With another season of Formula One set to kick off, it's high time we took a look back at the coolest cars the series has ever seen. Maybe there have been better, there have been prettier, and there have been more important -- but each one of these cars exhibits that certain je ne sais quoi that helps it stand out as coolest, even amongst the greats.
Ferrari 312T - 312T5
When it raced: 1975 to 1980 (ending with the 312T5)
The Ferrari 312T won four Constructors' Championships during its run. Niki Lauda piloted it to two of his own championships, on either side of his famous duel with James Hunt in '75. Gilles Villeneuve's on-edge heroics, though, are just as big a part of the car's legend.
When it raced: 1969
Don't worry about the front half of the car. Look at the sexy-as-hell exhaust sticking out of the V12 in back. Then put your headphones on, click here, and thank me later.
When it raced: 1993
In some respects, the 1993 Williams challenger remains the most sophisticated F1 car of all time thanks to antilock brakes, traction control, and a form of active suspension that literally raised and lowered the car to affect aerodynamic drag. It was good enough that Ayrton Senna begged for a chance to drive it, even for for free. Instead, his arch rival Alain Prost won his fourth and final championship in this car.
When it raced: 1966 to 1969
Dan Gurney's All American Racers stands as the most successful American-run Formula One team in history. That its Eagle race car ranks among of the most beautiful of all time is just a very nice coincidence.
When it raced: 1973 to 1978
On its debut, Emerson Fittipaldi drove the M23 to a World Championship. Two years later, the car was immortalized for its role as James Hunt's car opposite the aforementioned Ferrari 312 of Niki Lauda.
When it raced: 1976 to 1977
The only six-wheeled car to ever race in F1, it seems strange but it actually made a lot of aerodynamic sense. The only problem was, since the P34 was the only car in the field using the tiny front tires, Goodyear focused its development efforts elsewhere. And you can't win without good tires, so that was that.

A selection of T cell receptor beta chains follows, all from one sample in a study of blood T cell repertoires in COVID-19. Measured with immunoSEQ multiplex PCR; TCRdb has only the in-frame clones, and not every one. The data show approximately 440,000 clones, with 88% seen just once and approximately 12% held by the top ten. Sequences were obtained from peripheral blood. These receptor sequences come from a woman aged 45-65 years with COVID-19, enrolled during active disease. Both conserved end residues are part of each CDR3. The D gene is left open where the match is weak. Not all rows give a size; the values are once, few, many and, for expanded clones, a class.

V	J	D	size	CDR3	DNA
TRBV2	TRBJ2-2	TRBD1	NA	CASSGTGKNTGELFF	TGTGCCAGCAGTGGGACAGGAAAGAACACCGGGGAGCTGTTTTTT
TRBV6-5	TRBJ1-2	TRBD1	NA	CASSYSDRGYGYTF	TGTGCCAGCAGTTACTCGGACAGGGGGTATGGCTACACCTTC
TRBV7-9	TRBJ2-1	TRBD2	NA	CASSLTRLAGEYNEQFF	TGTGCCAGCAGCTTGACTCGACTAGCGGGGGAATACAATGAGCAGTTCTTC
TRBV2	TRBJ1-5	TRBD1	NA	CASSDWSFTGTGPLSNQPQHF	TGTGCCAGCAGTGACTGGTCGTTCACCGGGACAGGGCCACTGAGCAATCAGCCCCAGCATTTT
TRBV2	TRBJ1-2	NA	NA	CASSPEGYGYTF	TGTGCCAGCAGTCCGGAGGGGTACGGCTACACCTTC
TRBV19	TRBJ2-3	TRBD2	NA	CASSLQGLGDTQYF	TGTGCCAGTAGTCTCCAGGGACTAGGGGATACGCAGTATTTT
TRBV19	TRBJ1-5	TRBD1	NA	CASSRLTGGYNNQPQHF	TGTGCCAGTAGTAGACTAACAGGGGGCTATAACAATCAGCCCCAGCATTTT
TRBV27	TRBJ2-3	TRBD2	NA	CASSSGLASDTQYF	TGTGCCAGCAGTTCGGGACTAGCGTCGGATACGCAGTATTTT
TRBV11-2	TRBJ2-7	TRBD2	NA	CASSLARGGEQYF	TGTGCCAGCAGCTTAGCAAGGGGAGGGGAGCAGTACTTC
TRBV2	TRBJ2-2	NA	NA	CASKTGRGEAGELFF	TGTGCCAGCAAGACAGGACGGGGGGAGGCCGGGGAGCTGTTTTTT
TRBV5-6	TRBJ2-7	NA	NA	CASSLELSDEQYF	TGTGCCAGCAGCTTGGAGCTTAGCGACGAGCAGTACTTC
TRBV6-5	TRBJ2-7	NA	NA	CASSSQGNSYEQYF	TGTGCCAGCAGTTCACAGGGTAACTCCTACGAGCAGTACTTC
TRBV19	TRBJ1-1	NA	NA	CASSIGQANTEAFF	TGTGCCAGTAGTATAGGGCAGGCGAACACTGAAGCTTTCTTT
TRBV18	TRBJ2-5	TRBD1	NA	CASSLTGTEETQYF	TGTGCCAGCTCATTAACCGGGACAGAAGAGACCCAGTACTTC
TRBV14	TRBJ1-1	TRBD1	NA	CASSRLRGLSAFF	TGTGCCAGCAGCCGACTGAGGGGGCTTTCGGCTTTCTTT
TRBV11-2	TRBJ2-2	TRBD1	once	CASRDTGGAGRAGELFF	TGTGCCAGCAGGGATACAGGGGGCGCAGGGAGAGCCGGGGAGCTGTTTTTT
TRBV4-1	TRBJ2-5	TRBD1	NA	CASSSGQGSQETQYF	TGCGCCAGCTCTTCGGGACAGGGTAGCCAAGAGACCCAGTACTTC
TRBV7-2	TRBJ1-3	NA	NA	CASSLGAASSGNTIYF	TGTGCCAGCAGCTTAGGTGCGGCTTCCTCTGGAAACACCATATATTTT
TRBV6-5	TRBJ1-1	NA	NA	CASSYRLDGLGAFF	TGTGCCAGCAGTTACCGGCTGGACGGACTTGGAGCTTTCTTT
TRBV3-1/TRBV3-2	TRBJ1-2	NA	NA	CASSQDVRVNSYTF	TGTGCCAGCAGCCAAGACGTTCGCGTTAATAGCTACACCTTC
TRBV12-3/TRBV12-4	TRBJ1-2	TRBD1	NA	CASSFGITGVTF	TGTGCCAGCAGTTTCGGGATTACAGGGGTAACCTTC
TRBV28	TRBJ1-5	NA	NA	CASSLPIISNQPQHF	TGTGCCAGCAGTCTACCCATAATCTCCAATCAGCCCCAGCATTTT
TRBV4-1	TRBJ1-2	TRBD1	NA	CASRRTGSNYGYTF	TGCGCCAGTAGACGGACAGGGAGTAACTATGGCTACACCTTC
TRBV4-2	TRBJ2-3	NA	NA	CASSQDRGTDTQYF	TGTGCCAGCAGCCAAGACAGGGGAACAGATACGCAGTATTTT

When it raced: 1978 to 1979
I won't bore you with terms like Venturi tunnels, but just know that Lotus boss Colin Chapman was a firm believer in aerodynamics, and his race cars were always cutting edge. This is the car with which Mario Andretti took the championship, in no small part because it was virtually glued to the ground at high speed.
When it raced: 1969 (for the Guillotine wing)
The late 1960s were an exciting time in Formula One, as the cars had just started to sprout wings. Eventually, engineers realized that placing the wings higher meant they'd work better. Then, almost inevitably, someone wondered what would happen if you put another wing on the car, right over the front wheels. The practice was ultimately banned because it was frightening -- you get one guess why the M7C is sometimes called "the Guillotine."
When it raced: 1978
See that fan in the back? It's "technically" to cool the radiators, but what it really does is suck air out from under the car, literally vacuuming it to the ground. It only raced once -- and won -- before being withdrawn for reasons of F1 politics. But the car's designer, Gordon Murray, eventually went on to design the McLaren F1.
When it raced: 1988
It's hard to overstate the coolness of the MP4/4. Honestly I get goosebumps typing the name sometimes. In the course of achieving levels of domination previously unheard of in F1, it was the iconic red and white weapon of the great battles between Ayrton Senna and Alain Prost. As the pair came one race from sweeping the entire season, the MP4/4 made sure they looked good doing it.